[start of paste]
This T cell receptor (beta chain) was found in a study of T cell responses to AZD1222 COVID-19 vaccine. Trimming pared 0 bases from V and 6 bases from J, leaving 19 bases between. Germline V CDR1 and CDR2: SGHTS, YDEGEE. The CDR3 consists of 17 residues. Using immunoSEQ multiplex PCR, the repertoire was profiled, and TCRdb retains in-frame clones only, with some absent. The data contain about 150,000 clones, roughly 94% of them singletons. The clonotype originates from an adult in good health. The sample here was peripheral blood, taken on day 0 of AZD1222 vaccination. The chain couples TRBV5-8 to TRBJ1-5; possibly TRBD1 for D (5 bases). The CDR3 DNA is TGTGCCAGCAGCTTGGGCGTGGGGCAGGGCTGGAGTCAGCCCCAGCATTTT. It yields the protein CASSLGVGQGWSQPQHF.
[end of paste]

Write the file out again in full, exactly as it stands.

This T cell receptor (beta chain) was found in a study of T cell responses to AZD1222 COVID-19 vaccine. Trimming pared 0 bases from V and 6 bases from J, leaving 19 bases between. Germline V CDR1 and CDR2: SGHTS, YDEGEE. The CDR3 consists of 17 residues. Using immunoSEQ multiplex PCR, the repertoire was profiled, and TCRdb retains in-frame clones only, with some absent. The data contain about 150,000 clones, roughly 94% of them singletons. The clonotype originates from an adult in good health. The sample here was peripheral blood, taken on day 0 of AZD1222 vaccination. The chain couples TRBV5-8 to TRBJ1-5; possibly TRBD1 for D (5 bases). The CDR3 DNA is TGTGCCAGCAGCTTGGGCGTGGGGCAGGGCTGGAGTCAGCCCCAGCATTTT. It yields the protein CASSLGVGQGWSQPQHF.